Peruvian anchovy fishing quota signals rebound for omega-3 supply

By Nikki Hancocks

- Last updated on GMT

© Pham Hung / Getty Images
© Pham Hung / Getty Images

Related tags omega-3 Fish oil Dha Epa

The Peruvian authorities have announced the first anchovy fishing season of 2024 can commence with a sizable quota, signaling a return to normal supply after a challenging year of low stock and rising costs for the omega-3 industry.

The Peruvian Ministry of Production (PRODUCE) allowed fishing of the essential anchovy and white anchovy supply to begin yesterday (April 16) with a quota of 2.475 million tons (mt), signaling a rebound from low quotas in 2023.

This will come as a relief to the omega-3 industry following concerns that the first season may not take place due to biomass sustainability uncertainty.

Low quotas last year, caused largely by the El Niño event, led to inflation across the omega-3 oils industry.

According to public data published by Peruvian customs, the net weight of exported refined fish oils for human consumption amounted to 43,342,750 kg at a value of $194,557,664 in 2022, reflecting a cost of $4.48 per kg.

In 2023, the total net weight exported was just 19,566,027 at a value of $151,704,443 - amounting to $7.75 per kg. Comparing the start (Jan and Feb) and end (Nov and Dec) of 2023 alone, the price rocketed from $5.83 to $11.12 per kg.

Marine ingredients organization IFFO recently revealed data from its membership, which accounts for 55% of global marine ingredients production (in Peru, Chile, Norway, North Atlantic, USA, African countries, Spain), showing cumulative output of fish oil in February 2024 was 13% down year on year.

The organization welcomes the newly announced quota.

"The industry is positive about this quota, which signals a rebound after last year’s quotas at respectively 1.09m mt (first season, cancelled due to the repercussions of the El Niño event) and 1.68m mt (second season)”, Dr Enrico Bachis, IFFO’s Market Research Director, stated.

Dr Aldo Bernasconi, VP of data science for GOED (the Global Organization for EPA and DHA Omega-3) echoed the positivity.

"The quota for the current season signals a return to normal fishing levels and indicates that the biomass remains healthy after the last El Niño event," he said. "This is good news for an omega-3 industry very concerned about supply."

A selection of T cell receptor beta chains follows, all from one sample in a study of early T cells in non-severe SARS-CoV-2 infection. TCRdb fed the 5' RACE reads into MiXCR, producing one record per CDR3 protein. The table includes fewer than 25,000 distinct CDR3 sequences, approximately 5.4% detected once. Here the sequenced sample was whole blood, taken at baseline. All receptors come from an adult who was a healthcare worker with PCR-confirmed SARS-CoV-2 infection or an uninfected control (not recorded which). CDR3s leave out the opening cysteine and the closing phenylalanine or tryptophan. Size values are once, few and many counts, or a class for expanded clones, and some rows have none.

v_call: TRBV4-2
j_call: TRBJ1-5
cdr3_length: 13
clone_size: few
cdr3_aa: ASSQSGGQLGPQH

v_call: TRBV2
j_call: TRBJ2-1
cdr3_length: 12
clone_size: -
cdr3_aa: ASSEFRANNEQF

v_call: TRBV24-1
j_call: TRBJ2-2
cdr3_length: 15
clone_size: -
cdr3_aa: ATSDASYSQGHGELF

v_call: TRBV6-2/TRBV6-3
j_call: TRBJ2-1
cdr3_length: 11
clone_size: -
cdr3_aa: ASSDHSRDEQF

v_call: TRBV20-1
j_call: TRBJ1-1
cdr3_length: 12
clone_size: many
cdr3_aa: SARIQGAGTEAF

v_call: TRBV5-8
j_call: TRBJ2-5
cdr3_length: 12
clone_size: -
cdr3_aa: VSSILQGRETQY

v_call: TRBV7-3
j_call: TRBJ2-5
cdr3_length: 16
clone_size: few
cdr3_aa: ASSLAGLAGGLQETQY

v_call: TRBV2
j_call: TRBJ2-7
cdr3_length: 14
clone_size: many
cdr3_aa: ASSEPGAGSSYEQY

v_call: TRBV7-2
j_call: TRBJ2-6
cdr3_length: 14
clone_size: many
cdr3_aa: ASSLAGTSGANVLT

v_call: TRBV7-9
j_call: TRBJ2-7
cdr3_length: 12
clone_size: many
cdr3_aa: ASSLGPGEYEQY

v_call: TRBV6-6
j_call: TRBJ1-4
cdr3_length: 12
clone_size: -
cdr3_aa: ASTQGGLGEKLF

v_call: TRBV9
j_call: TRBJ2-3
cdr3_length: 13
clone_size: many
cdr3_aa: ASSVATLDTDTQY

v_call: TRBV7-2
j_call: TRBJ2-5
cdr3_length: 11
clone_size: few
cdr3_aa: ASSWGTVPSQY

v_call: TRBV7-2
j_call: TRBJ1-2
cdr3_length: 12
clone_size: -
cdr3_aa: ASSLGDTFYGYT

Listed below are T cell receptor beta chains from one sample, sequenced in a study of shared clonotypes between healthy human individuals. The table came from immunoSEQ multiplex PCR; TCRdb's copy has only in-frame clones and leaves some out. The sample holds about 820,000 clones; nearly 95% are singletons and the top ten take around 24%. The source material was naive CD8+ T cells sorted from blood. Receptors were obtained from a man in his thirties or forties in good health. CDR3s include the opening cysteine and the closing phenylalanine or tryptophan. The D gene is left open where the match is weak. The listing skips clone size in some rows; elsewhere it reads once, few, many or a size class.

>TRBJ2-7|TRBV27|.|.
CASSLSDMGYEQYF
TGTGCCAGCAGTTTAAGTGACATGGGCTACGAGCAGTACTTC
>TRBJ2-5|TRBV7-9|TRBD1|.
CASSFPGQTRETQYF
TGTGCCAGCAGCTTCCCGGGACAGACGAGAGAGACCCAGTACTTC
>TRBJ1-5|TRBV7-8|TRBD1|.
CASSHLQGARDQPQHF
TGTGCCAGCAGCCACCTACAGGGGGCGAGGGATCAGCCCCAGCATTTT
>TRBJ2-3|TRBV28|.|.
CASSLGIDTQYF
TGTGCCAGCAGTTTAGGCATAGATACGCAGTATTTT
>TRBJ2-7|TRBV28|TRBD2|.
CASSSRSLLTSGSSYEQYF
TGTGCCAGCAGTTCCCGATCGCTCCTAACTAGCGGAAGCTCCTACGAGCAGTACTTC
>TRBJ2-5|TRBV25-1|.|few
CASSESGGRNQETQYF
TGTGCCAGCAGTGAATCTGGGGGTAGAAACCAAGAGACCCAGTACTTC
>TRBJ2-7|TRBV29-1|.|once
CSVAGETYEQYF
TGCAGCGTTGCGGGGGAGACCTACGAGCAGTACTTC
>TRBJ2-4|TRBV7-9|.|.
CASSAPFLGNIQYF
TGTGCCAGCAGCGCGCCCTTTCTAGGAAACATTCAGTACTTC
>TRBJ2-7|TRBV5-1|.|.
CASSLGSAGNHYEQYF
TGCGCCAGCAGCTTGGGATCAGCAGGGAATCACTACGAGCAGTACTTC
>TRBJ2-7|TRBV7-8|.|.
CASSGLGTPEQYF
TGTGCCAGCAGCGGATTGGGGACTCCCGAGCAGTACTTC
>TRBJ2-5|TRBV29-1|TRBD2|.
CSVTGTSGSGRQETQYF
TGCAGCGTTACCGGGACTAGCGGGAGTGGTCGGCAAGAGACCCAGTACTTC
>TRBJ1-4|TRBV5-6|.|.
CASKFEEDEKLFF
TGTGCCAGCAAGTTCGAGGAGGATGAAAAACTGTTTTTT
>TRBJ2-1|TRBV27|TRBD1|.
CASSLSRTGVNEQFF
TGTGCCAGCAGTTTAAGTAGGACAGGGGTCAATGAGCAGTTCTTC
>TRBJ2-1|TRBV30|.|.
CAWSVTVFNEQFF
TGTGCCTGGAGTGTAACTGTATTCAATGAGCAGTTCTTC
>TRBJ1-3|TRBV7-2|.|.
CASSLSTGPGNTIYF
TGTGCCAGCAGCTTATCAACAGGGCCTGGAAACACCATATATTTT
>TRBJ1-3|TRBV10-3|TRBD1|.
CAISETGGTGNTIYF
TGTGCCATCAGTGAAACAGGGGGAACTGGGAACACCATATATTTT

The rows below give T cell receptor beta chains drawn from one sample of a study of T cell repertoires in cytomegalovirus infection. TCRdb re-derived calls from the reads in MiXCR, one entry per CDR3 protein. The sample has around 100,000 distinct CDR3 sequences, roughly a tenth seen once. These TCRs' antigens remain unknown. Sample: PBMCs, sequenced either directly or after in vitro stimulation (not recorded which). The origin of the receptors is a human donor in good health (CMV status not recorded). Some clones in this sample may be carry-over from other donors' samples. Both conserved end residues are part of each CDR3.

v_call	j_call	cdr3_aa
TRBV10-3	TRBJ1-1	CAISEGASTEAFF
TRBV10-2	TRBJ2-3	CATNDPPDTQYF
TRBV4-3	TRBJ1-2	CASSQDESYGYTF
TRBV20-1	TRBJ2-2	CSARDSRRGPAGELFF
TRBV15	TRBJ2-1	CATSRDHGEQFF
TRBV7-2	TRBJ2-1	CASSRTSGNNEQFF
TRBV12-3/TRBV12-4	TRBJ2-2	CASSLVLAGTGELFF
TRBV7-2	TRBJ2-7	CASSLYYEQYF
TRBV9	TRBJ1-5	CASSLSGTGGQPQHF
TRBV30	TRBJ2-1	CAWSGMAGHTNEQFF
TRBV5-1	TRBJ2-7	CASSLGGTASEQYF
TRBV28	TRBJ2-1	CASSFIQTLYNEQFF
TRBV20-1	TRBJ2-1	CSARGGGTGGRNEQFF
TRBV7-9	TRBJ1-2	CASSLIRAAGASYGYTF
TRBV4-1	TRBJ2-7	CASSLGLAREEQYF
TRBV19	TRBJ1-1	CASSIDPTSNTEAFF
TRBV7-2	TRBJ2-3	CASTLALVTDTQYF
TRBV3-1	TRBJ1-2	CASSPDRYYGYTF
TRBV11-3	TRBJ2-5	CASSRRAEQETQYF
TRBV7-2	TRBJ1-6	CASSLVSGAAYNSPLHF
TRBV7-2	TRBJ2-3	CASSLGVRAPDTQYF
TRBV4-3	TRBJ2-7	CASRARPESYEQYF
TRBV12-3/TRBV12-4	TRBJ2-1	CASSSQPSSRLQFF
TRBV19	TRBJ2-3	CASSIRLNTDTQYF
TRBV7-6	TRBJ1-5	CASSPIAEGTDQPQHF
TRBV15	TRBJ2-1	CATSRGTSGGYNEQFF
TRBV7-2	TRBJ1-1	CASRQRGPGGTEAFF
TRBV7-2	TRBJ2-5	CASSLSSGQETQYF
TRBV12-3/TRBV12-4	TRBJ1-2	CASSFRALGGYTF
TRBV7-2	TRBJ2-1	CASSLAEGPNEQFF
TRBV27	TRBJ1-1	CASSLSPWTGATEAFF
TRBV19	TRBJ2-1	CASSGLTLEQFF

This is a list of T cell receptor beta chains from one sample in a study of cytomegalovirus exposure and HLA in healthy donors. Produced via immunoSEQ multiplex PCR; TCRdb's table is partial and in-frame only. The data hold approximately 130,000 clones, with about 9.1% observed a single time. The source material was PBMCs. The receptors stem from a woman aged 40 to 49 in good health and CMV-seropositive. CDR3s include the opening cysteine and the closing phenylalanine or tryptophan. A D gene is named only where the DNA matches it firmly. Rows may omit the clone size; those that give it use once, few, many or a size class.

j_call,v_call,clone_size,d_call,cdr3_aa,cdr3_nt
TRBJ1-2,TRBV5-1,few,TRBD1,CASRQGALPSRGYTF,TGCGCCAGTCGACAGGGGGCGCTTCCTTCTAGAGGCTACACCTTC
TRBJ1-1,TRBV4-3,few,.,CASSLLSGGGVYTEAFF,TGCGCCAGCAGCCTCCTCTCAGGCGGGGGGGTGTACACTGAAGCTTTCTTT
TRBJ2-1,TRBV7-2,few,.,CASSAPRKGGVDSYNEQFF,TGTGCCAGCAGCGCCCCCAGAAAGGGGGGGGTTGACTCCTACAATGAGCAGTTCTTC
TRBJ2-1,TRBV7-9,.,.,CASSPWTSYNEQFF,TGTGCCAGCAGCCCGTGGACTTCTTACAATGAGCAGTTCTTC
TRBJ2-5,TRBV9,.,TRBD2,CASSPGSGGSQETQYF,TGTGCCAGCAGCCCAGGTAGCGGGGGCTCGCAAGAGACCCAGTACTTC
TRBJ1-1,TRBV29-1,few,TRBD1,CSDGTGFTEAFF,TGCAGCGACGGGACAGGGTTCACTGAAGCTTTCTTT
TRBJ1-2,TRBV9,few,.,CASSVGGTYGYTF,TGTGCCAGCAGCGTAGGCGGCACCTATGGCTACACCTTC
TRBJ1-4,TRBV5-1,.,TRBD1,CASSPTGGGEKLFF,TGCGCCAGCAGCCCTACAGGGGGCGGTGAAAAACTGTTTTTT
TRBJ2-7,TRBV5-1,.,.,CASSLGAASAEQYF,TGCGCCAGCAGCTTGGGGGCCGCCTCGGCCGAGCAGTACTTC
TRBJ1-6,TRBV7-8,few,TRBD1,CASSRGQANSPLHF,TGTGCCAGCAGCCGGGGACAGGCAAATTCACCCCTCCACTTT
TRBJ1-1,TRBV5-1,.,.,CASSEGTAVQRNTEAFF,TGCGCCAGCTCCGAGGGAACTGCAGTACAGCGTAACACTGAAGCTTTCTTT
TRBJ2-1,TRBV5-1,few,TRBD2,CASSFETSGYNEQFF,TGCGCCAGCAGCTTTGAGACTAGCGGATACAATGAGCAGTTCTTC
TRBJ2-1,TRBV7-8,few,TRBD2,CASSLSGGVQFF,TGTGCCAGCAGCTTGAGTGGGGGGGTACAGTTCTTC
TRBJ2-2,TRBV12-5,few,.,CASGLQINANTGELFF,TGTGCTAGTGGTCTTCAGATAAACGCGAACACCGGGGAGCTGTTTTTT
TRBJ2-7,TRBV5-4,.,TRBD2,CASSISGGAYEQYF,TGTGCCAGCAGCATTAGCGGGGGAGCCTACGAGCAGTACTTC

Odd Brede Langdal, global supply planner omega-3 at Norweigan marine ingredient supplier Epax, noted that even companies like his that have diversified sourcing to reduce reliance on anchovy will be relieved to see quotas return to normal levels. 

“We are pleased to see that the Peruvian authorities feel confident in setting a higher quota for the upcoming season, as this means that both the sustainability management of the fishery has been successful, and that we can expect some relief in the pressure in demand for the fish meal and fish oil industries,” he said.

However, he noted the remaining downside is the negative effect El Niño had on the diet of the fish, likely resulting in lean fish, "which in turn translates to low yield in production and thus continued higher than normal manufacturing costs for the industry."

What happened to supply?

The challenges in supply began in 2022 when the production of crude oil was lower than in previous years, leading to increased prices. This led many refiners and concentrators to rely on existing stocks in anticipation of a better season in 2023.

In June 2023, the first of two fishing seasons in the North Central region of Peru was cancelled within a few days of opening due to a high number of juveniles.

The situation was exacerbated by the El Niño event warming the waters and moving the adult anchovy biomass away from the accessible fishing areas.

In October 2023, PRODUCE set a quota of 1.6 million metric tons of anchovy. Of that small quota, oil yields were very low, due to lean anchovy, thereby resulting in even less EPA and DHA oil.

Speaking at the GOED Exchange in January this year​, Gonzalo Caceres, commercial director at TASA, the leading producer of fishmeal and fish oil worldwide, predicted that quotas would return to normal this year but noted the question will be the fat content of this year’s supply.

"Looking at projections, we are going to see neutral conditions—normal temperatures in the Peruvian sea—this is telling you the quota should be good, the biomass should be normal," he said. "The question is, what will the fat content be?"

The omega-3 experts at the conference agreed producers would need to look at other avenues of omega-3 oil, consider blending sources and figure out a way to stock inventory when there are peaks in production to avoid the challenges of last year.

Noting the sales impact of the cost rises, Ray Gosselin, EVP and chief operations officer at U.S. supplements brand Pharmavite, said that while dollar value of the market was up, demand dropped due to price increases and general inflation.

"In terms of household penetration, we’ve lost 1.2 to 1.3 million consumers over the past 18 months or so as prices have risen," he told the GOED Exchange audience.

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